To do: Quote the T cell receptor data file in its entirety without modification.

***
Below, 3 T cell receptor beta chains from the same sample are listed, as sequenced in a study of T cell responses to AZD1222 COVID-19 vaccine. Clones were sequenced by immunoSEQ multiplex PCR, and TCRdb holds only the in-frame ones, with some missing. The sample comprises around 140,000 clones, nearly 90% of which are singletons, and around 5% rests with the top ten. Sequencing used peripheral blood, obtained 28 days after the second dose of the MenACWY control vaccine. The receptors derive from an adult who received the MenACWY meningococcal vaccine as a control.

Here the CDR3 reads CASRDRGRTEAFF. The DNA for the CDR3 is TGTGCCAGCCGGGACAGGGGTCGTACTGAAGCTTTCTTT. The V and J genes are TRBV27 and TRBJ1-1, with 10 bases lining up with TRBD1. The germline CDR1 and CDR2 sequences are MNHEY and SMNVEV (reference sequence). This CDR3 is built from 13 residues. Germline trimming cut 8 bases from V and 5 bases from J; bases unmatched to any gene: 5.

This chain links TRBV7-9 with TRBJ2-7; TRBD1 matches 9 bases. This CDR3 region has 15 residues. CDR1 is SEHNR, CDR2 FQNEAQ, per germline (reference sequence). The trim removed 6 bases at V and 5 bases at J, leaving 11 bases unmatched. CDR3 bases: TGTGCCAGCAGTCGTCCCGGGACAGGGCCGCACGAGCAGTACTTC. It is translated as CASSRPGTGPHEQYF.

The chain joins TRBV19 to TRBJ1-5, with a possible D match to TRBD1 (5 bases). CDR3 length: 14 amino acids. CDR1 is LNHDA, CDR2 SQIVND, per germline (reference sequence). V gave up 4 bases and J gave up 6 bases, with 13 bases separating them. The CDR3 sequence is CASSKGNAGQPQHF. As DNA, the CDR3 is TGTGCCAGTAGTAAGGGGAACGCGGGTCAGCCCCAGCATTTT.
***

Below, 3 T cell receptor beta chains from the same sample are listed, as sequenced in a study of T cell responses to AZD1222 COVID-19 vaccine. Clones were sequenced by immunoSEQ multiplex PCR, and TCRdb holds only the in-frame ones, with some missing. The sample comprises around 140,000 clones, nearly 90% of which are singletons, and around 5% rests with the top ten. Sequencing used peripheral blood, obtained 28 days after the second dose of the MenACWY control vaccine. The receptors derive from an adult who received the MenACWY meningococcal vaccine as a control.

Here the CDR3 reads CASRDRGRTEAFF. The DNA for the CDR3 is TGTGCCAGCCGGGACAGGGGTCGTACTGAAGCTTTCTTT. The V and J genes are TRBV27 and TRBJ1-1, with 10 bases lining up with TRBD1. The germline CDR1 and CDR2 sequences are MNHEY and SMNVEV (reference sequence). This CDR3 is built from 13 residues. Germline trimming cut 8 bases from V and 5 bases from J; bases unmatched to any gene: 5.

This chain links TRBV7-9 with TRBJ2-7; TRBD1 matches 9 bases. This CDR3 region has 15 residues. CDR1 is SEHNR, CDR2 FQNEAQ, per germline (reference sequence). The trim removed 6 bases at V and 5 bases at J, leaving 11 bases unmatched. CDR3 bases: TGTGCCAGCAGTCGTCCCGGGACAGGGCCGCACGAGCAGTACTTC. It is translated as CASSRPGTGPHEQYF.

The chain joins TRBV19 to TRBJ1-5, with a possible D match to TRBD1 (5 bases). CDR3 length: 14 amino acids. CDR1 is LNHDA, CDR2 SQIVND, per germline (reference sequence). V gave up 4 bases and J gave up 6 bases, with 13 bases separating them. The CDR3 sequence is CASSKGNAGQPQHF. As DNA, the CDR3 is TGTGCCAGTAGTAAGGGGAACGCGGGTCAGCCCCAGCATTTT.